Learn about Wines in Tokyo

Sunday, 10 May 2015

Common Wine Faults Explained

From the damp-cardboard smell of a corked bottle to crystals at the bottom of your glass, flawed wine can spring some surprises          

I ONCE HAD a rather strange experience with a screw cap. It was the depths of winter, and I was in the mood for a glass of full-bodied Australian red. After twisting off the cap, a small plastic disk remained on top of the bottle. As I moved to pick it off, pop! Off the disk flew and wine sprayed everywhere.
I’m still not quite sure what happened. Possibly, some carbon dioxide was trapped inside during bottling, creating a buildup in pressure. Or a combination of excess sugar and a high storage temperature may have caused the wine to re-ferment. I suspect it was the latter, as the wine was fizzy and I ended up pouring it down the sink.
This explosive encounter reminded me that wine can be prey to all sorts of unexpected faults, from cork taint to small crystals at the bottom of the bottle. Some are easy to detect, clearly affecting the taste, but others are less obvious.
The most common fault is corked wine. Thankfully, with its dank, wet-cardboard smell, corked wine is also one of the easiest faults to spot. Caused by chemical compound 2,4,6-Trichloroanisole, transferred from the cork, the taint can vary in intensity from a faint whiff to a full-on moldy stench. If you're in any doubt about a bottle you’ve ordered at a restaurant, check with your sommelier, who should be happy to replace the bottle.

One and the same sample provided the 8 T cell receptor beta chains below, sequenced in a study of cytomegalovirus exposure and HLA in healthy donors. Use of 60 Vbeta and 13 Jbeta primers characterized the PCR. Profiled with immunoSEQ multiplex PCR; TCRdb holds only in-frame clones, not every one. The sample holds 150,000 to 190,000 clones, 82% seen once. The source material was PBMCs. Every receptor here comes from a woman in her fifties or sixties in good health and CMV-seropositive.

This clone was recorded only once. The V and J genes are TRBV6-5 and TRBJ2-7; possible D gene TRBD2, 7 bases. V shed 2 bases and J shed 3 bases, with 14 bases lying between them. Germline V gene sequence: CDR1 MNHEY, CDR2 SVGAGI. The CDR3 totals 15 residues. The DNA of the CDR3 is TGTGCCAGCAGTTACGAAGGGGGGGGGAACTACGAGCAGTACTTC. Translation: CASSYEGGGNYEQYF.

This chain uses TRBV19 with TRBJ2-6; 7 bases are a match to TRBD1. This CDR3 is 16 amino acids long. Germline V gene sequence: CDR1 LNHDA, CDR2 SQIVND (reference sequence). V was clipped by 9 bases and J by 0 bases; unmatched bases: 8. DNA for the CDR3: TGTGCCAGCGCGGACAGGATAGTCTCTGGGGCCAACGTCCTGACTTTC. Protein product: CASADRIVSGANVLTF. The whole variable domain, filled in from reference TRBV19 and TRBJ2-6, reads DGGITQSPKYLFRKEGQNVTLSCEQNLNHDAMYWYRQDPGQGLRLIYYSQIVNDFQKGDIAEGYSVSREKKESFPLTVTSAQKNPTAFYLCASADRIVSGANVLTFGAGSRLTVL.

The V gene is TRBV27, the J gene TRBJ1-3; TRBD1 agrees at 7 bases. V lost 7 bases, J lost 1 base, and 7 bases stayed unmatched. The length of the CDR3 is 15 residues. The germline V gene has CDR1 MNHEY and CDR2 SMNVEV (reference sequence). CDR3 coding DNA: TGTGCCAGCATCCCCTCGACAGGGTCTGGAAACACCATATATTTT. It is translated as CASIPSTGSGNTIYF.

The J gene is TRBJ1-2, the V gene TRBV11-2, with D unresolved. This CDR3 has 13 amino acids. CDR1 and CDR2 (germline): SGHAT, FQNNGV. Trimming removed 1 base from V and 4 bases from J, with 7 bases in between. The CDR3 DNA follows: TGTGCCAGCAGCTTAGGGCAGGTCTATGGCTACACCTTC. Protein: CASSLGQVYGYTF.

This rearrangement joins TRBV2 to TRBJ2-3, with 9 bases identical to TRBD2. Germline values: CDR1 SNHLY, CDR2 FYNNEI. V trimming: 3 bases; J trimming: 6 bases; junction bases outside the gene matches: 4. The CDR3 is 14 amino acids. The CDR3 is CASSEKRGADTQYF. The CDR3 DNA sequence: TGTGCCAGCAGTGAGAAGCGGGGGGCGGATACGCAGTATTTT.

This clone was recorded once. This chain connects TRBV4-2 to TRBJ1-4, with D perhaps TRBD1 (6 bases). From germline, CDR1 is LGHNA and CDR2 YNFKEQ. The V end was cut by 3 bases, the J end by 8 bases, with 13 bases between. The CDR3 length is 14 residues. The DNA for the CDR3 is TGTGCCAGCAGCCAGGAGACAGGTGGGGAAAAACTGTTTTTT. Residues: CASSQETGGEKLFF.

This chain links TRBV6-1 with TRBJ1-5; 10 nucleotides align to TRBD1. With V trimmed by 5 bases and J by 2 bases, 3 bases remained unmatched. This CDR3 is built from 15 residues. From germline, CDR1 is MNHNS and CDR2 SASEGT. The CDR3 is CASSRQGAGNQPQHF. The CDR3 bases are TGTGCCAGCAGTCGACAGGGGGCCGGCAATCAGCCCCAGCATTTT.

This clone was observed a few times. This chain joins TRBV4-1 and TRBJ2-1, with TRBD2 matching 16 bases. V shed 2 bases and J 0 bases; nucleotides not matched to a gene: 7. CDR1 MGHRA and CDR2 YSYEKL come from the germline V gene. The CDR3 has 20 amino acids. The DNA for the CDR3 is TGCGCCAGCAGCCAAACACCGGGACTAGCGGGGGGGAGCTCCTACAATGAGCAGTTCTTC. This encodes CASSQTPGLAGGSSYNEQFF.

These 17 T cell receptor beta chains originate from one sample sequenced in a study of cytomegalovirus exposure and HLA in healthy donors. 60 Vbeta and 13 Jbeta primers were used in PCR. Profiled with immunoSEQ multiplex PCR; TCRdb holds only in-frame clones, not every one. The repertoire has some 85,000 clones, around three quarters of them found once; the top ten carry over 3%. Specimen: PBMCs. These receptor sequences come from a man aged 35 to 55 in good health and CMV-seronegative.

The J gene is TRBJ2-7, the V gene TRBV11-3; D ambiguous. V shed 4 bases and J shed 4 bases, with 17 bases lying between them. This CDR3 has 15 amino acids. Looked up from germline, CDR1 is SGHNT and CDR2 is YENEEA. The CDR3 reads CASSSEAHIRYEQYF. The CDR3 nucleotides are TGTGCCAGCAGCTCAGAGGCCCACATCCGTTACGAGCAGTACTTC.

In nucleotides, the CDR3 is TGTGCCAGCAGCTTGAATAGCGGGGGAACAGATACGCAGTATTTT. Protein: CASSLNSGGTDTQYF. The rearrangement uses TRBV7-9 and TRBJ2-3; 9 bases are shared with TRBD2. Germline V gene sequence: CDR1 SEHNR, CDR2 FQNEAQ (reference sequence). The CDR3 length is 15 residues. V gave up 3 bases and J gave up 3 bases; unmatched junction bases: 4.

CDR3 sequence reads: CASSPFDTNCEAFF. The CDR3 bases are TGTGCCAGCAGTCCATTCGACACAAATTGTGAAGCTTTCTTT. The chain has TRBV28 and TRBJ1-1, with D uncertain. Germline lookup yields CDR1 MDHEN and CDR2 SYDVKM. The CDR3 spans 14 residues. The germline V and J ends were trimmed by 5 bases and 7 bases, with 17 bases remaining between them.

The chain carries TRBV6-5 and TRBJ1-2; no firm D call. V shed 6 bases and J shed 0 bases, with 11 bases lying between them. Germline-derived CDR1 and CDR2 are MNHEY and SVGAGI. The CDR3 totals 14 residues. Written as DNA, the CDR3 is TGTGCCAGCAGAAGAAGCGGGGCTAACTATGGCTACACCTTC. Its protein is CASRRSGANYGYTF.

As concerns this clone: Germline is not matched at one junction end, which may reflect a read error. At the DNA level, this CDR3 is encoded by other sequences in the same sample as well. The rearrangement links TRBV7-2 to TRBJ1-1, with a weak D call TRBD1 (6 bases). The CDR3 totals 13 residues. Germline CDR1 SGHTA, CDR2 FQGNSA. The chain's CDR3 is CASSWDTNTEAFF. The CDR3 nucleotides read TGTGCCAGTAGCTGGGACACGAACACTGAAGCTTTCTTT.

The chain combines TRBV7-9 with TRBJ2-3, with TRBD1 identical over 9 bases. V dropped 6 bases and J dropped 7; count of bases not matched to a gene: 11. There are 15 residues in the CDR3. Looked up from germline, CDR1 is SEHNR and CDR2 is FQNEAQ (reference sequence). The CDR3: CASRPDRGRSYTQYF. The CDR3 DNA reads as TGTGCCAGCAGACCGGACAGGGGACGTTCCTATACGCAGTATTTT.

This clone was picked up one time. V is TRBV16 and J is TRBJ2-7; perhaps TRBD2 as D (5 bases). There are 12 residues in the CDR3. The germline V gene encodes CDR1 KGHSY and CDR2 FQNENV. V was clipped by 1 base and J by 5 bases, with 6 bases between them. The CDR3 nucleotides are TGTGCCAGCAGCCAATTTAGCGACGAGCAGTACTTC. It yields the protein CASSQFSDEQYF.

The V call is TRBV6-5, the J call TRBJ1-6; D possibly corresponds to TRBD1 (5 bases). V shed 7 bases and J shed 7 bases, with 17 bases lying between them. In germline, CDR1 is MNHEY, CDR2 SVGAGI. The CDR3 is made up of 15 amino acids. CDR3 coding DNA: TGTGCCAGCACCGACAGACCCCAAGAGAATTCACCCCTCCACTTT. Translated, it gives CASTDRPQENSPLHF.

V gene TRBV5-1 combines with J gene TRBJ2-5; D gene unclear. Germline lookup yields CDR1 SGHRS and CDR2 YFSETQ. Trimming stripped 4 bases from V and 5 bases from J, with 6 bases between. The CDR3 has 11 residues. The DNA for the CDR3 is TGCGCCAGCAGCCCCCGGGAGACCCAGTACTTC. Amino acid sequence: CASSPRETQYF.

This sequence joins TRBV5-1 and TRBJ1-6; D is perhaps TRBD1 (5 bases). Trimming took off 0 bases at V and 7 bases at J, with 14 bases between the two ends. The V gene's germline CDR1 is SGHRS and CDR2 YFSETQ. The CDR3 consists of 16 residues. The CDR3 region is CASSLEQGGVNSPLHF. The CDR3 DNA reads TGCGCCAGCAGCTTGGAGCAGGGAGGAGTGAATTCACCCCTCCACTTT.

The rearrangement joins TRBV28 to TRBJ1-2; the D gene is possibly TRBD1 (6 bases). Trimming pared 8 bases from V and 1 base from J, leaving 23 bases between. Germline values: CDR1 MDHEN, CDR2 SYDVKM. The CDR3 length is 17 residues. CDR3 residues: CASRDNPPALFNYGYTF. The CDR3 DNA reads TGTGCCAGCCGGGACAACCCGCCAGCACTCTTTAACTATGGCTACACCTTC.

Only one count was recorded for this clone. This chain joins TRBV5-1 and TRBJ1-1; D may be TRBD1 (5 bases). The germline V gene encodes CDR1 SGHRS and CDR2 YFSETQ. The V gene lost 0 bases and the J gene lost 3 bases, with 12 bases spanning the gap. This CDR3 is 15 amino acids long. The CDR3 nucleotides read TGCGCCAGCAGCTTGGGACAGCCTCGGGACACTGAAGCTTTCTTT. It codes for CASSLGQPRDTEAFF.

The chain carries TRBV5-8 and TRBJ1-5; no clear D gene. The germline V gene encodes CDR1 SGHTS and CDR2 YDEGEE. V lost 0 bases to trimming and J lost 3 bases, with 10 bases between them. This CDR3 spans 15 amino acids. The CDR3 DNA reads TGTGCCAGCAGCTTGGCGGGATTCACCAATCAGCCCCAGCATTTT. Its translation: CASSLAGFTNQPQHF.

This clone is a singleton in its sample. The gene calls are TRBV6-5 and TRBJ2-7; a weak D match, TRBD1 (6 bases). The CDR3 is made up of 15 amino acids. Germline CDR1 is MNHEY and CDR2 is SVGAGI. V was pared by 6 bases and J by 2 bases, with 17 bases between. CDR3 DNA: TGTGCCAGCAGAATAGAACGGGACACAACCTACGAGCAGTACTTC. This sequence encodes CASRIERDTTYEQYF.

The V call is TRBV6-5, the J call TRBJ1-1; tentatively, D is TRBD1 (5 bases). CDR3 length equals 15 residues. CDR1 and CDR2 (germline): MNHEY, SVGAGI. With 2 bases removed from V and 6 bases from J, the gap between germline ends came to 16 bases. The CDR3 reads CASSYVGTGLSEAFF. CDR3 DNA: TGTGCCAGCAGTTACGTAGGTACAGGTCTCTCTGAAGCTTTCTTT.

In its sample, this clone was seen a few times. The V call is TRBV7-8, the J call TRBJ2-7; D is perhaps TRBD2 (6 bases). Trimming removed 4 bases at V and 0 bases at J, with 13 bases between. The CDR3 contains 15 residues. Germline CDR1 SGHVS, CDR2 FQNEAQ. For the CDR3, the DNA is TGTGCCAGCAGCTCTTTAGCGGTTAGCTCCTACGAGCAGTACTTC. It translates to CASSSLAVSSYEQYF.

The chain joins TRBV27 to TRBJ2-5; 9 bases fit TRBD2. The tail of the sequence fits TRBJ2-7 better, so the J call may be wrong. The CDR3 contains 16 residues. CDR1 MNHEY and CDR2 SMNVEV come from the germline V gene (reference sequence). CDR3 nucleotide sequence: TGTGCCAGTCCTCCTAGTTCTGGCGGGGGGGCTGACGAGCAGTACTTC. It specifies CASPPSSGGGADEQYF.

A wine can also smell like rubber, a struck match or even rotten eggs. This is known as reduction and is caused by sulfur compounds used as preservatives. In less extreme cases, the smell will dissipate. Master of Wine Jasper Morris taught me a trick to speed up this dispersal: Drop a copper coin into the glass and swirl it around. The copper reacts with mercaptans (the compounds that give the wine a stinky note) and helps disperse the smell within minutes.

Wine can be prey to all sorts of unexpected faults, from cork taint to small crystals

Not all faults render a wine undrinkable; some change it in a way that will appeal to certain drinkers. A wine that tastes like sherry or baked apples, for example, may be oxidized. Though this is most often caused by a faulty cork, in some cases it’s the result of a particular winemaking style.
Brettanomyces, or brett, is another fault that can be a virtue in moderation. Easy to spot, with its farmyard or earthy smell, brett is a yeast that can creep in at various stages in the winemaking process. People’s tolerance of the flavor varies. As long as it doesn’t dominate the wine’s overall character, I believe it adds a complexity and savory element.
Similarly, volatile acidity—a vinegary taste from acetic acid produced by yeast and bacteria—is hard to detect at low levels and isn’t necessarily unpleasant.
Finally, tartrate crystals, which form from tartaric acid when a wine is stored below 5°C, look like little shards of glass or tiny precious stones at the bottom of the bottle. Ignore them—they’re tasteless and don’t affect the wine’s character at all.

Source: www.wsj.com/

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